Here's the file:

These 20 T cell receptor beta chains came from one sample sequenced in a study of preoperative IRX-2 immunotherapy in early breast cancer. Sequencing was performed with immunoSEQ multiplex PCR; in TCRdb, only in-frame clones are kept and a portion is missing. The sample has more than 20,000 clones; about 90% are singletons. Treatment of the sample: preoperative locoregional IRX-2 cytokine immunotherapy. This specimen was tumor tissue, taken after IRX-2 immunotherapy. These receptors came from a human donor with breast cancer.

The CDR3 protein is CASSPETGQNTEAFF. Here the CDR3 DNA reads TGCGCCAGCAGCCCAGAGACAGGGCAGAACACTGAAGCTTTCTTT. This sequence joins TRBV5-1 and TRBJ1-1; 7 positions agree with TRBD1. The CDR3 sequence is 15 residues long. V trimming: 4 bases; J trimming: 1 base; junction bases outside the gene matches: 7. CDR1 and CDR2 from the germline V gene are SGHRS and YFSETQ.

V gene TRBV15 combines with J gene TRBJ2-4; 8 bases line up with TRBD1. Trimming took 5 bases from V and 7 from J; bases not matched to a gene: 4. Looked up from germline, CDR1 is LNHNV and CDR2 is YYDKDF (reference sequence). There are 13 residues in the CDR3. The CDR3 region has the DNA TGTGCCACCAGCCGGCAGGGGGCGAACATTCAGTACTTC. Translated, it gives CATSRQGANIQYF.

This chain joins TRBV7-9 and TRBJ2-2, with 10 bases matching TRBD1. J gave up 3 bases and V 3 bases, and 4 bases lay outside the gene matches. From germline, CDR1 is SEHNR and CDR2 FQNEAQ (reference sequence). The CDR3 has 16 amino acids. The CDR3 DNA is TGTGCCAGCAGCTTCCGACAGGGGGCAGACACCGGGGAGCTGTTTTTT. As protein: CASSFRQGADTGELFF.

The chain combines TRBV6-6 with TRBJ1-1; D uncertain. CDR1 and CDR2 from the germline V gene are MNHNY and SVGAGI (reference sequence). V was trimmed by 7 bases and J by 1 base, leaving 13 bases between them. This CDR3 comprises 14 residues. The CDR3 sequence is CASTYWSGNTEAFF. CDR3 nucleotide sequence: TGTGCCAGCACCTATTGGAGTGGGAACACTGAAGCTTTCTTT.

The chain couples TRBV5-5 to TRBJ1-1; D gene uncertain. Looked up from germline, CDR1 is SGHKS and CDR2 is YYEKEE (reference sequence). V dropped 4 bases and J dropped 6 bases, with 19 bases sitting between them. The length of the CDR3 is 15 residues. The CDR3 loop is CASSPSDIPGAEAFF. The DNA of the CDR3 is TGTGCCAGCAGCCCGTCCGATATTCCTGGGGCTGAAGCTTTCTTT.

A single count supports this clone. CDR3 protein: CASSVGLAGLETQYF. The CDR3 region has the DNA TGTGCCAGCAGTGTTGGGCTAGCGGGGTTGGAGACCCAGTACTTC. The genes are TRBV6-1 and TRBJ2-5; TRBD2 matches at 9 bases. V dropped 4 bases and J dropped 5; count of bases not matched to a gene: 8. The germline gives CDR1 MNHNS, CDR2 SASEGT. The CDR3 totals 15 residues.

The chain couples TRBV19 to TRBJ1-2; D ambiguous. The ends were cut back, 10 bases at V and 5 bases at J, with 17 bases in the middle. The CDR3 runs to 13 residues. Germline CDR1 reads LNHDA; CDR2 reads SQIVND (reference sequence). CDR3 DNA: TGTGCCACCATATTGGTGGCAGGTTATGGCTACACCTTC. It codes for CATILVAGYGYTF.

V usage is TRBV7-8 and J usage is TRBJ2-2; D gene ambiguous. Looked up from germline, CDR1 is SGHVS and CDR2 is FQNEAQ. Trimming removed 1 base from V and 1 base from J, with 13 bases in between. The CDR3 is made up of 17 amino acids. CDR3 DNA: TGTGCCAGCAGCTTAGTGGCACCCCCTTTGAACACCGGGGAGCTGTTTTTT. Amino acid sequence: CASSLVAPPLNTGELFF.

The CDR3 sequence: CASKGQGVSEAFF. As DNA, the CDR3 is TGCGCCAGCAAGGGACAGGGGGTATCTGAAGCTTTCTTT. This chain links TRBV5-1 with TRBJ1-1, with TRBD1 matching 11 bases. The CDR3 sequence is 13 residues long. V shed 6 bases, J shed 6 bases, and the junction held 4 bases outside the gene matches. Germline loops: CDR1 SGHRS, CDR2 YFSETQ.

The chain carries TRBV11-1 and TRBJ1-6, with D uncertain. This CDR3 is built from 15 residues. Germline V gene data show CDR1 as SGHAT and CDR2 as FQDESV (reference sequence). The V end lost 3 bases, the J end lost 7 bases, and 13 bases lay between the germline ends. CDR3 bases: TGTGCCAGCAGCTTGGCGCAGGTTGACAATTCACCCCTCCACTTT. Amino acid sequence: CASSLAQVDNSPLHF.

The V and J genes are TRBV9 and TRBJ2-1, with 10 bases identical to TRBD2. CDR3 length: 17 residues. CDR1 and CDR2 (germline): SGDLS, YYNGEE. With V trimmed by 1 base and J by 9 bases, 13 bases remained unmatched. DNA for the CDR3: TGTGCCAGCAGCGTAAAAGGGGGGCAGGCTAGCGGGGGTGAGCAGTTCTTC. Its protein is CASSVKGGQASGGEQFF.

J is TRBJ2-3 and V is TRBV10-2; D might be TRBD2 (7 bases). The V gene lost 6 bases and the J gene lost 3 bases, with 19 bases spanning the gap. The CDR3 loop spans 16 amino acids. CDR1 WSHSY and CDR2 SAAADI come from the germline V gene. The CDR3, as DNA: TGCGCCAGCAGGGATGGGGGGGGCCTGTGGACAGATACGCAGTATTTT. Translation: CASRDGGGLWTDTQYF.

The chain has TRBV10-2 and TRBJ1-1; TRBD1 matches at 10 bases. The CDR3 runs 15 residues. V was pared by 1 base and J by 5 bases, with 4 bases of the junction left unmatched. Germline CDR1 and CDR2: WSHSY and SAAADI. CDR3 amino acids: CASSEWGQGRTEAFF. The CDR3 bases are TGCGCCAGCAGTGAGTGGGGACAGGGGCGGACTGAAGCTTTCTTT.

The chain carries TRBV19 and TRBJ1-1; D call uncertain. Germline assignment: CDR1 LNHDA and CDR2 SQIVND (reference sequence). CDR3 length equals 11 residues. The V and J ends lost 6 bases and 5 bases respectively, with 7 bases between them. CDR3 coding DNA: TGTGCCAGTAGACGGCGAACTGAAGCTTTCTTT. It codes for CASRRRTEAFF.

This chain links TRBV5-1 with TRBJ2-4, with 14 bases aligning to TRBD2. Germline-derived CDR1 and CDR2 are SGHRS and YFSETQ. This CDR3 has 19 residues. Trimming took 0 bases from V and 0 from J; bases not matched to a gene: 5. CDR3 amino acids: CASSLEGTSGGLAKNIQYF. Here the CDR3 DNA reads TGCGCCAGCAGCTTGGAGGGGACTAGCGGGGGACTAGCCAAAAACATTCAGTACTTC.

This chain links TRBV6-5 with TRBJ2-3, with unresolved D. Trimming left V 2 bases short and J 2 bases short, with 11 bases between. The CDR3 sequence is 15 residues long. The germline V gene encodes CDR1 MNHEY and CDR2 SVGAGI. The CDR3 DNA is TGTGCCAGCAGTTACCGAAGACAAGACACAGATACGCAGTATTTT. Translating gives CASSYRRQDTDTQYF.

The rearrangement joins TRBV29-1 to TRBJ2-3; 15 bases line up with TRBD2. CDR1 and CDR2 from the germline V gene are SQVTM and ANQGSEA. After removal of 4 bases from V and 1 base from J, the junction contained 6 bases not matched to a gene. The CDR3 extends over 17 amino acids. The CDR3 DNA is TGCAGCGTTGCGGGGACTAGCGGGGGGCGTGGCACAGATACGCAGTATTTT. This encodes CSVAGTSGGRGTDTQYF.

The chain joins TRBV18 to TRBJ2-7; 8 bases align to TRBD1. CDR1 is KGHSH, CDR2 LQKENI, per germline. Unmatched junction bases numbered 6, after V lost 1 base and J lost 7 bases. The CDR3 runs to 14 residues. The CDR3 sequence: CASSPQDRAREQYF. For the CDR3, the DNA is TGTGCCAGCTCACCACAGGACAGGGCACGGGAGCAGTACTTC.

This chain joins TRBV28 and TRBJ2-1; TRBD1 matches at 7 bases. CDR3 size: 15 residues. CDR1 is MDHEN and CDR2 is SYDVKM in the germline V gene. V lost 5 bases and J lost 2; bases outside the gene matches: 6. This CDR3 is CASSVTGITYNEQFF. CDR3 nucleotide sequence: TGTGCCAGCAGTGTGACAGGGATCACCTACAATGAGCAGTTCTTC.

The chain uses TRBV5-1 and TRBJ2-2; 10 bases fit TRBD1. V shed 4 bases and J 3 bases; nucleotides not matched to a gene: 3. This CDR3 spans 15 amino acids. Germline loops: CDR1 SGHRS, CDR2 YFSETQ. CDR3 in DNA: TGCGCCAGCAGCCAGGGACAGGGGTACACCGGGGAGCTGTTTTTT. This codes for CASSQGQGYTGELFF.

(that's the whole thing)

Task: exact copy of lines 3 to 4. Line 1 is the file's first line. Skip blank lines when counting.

V gene TRBV15 combines with J gene TRBJ2-4; 8 bases line up with TRBD1. Trimming took 5 bases from V and 7 from J; bases not matched to a gene: 4. Looked up from germline, CDR1 is LNHNV and CDR2 is YYDKDF (reference sequence). There are 13 residues in the CDR3. The CDR3 region has the DNA TGTGCCACCAGCCGGCAGGGGGCGAACATTCAGTACTTC. Translated, it gives CATSRQGANIQYF.

This chain joins TRBV7-9 and TRBJ2-2, with 10 bases matching TRBD1. J gave up 3 bases and V 3 bases, and 4 bases lay outside the gene matches. From germline, CDR1 is SEHNR and CDR2 FQNEAQ (reference sequence). The CDR3 has 16 amino acids. The CDR3 DNA is TGTGCCAGCAGCTTCCGACAGGGGGCAGACACCGGGGAGCTGTTTTTT. As protein: CASSFRQGADTGELFF.